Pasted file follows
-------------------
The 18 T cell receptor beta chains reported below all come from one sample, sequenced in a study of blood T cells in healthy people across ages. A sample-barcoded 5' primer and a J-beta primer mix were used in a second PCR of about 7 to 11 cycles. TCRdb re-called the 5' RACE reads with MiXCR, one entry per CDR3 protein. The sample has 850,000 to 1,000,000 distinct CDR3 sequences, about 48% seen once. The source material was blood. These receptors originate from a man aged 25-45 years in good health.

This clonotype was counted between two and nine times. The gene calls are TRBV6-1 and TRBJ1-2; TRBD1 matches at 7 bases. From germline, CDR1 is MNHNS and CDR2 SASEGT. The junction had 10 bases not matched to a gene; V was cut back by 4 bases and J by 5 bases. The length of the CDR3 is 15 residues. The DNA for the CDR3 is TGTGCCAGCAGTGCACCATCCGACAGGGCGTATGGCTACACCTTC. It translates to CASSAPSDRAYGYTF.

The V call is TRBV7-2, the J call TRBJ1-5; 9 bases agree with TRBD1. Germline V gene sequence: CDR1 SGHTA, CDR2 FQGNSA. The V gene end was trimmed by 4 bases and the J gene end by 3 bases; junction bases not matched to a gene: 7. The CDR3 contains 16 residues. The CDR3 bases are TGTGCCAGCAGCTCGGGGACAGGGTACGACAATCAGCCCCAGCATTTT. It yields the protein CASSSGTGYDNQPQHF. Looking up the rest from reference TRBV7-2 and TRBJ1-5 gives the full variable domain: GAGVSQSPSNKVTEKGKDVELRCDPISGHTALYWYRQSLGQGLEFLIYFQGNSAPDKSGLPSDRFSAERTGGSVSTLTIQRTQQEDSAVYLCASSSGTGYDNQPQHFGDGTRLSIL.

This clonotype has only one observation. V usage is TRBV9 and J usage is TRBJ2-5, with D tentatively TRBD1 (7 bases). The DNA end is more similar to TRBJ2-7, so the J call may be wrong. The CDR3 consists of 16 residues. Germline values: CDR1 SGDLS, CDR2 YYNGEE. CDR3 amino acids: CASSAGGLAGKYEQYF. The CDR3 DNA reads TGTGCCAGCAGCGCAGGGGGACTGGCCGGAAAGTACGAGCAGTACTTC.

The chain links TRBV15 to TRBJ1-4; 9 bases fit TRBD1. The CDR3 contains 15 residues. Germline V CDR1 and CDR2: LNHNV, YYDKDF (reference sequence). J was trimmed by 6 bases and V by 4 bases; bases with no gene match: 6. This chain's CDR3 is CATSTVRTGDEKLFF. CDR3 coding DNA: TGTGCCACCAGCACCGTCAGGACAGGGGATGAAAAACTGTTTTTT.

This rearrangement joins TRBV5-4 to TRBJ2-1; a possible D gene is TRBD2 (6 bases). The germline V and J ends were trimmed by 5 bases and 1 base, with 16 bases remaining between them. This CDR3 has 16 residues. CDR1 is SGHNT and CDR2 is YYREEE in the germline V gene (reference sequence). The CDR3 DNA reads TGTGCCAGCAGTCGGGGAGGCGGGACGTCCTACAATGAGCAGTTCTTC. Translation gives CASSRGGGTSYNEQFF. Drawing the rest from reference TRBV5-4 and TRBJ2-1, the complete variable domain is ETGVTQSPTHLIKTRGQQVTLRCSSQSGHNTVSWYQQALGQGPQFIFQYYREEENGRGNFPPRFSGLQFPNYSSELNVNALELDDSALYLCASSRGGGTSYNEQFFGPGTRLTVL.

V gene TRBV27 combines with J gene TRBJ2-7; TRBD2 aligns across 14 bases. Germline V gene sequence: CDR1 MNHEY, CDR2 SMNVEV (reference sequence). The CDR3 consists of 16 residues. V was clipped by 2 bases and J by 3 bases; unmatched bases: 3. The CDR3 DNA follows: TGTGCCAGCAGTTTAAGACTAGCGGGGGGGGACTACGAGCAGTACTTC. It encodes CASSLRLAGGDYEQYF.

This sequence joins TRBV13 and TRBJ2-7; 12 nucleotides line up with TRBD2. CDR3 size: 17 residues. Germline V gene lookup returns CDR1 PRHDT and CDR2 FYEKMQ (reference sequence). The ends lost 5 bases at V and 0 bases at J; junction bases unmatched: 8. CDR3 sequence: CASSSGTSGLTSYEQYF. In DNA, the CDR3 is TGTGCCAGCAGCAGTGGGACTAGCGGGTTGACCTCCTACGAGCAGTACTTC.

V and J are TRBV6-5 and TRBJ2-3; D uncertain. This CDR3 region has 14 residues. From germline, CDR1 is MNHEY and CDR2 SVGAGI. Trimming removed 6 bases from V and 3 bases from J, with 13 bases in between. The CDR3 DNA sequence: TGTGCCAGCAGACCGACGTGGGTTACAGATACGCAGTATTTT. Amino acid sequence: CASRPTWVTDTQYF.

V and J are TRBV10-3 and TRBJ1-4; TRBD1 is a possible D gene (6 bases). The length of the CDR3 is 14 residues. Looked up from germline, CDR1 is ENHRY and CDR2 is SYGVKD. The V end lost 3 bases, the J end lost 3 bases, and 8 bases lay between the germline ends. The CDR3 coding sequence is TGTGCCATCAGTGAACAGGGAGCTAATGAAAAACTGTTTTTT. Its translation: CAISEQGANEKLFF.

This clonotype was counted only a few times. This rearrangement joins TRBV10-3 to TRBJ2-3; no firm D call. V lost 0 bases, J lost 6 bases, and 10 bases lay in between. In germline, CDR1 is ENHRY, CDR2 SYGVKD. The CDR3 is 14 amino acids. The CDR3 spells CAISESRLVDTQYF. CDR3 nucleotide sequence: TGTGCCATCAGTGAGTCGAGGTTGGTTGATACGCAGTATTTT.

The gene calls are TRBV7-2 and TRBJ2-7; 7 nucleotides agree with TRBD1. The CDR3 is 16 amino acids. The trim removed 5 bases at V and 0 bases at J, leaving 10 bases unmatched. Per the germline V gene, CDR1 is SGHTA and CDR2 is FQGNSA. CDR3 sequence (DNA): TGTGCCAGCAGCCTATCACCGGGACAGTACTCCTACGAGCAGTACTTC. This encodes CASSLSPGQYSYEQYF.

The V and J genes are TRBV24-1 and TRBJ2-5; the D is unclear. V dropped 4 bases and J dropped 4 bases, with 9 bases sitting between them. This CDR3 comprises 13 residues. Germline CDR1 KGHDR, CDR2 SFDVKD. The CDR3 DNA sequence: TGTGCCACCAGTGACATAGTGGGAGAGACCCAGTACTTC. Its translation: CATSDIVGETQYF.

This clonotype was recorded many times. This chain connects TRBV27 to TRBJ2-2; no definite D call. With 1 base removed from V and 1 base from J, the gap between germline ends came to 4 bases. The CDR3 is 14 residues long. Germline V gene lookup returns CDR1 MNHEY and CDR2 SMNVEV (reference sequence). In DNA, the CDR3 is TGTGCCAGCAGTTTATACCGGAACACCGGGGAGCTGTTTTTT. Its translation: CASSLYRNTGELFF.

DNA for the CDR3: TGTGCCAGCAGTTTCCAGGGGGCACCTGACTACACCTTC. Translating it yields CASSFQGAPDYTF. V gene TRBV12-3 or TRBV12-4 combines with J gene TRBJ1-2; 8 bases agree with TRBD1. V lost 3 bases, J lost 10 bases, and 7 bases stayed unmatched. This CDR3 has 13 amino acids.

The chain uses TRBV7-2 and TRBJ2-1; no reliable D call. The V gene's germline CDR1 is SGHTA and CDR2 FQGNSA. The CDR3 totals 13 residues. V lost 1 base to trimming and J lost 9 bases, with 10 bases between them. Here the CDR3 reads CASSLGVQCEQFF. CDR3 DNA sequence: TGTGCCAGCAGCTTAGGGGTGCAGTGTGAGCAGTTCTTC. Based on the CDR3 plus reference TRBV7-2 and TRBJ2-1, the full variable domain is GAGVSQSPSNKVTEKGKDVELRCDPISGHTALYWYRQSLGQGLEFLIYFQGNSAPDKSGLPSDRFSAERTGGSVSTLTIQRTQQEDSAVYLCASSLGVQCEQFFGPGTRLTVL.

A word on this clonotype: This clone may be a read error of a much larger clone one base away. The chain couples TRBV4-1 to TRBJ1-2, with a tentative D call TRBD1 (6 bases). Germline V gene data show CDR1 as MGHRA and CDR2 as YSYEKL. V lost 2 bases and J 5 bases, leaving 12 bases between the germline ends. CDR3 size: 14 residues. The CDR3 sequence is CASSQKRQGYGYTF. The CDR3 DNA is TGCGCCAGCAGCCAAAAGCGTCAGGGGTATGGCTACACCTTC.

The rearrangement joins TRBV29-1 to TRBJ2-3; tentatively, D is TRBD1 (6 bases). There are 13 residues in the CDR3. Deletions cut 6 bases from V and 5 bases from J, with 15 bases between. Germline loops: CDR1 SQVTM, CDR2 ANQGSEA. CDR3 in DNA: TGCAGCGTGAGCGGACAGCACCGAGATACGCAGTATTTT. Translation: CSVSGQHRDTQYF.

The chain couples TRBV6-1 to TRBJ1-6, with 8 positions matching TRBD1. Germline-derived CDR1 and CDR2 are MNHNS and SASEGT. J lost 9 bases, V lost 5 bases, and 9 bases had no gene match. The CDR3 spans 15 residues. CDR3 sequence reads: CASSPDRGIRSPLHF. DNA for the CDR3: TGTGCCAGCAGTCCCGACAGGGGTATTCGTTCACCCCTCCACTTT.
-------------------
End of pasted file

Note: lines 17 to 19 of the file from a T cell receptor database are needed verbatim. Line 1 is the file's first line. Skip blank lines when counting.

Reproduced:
A word on this clonotype: This clone may be a read error of a much larger clone one base away. The chain couples TRBV4-1 to TRBJ1-2, with a tentative D call TRBD1 (6 bases). Germline V gene data show CDR1 as MGHRA and CDR2 as YSYEKL. V lost 2 bases and J 5 bases, leaving 12 bases between the germline ends. CDR3 size: 14 residues. The CDR3 sequence is CASSQKRQGYGYTF. The CDR3 DNA is TGCGCCAGCAGCCAAAAGCGTCAGGGGTATGGCTACACCTTC.

The rearrangement joins TRBV29-1 to TRBJ2-3; tentatively, D is TRBD1 (6 bases). There are 13 residues in the CDR3. Deletions cut 6 bases from V and 5 bases from J, with 15 bases between. Germline loops: CDR1 SQVTM, CDR2 ANQGSEA. CDR3 in DNA: TGCAGCGTGAGCGGACAGCACCGAGATACGCAGTATTTT. Translation: CSVSGQHRDTQYF.

The chain couples TRBV6-1 to TRBJ1-6, with 8 positions matching TRBD1. Germline-derived CDR1 and CDR2 are MNHNS and SASEGT. J lost 9 bases, V lost 5 bases, and 9 bases had no gene match. The CDR3 spans 15 residues. CDR3 sequence reads: CASSPDRGIRSPLHF. DNA for the CDR3: TGTGCCAGCAGTCCCGACAGGGGTATTCGTTCACCCCTCCACTTT.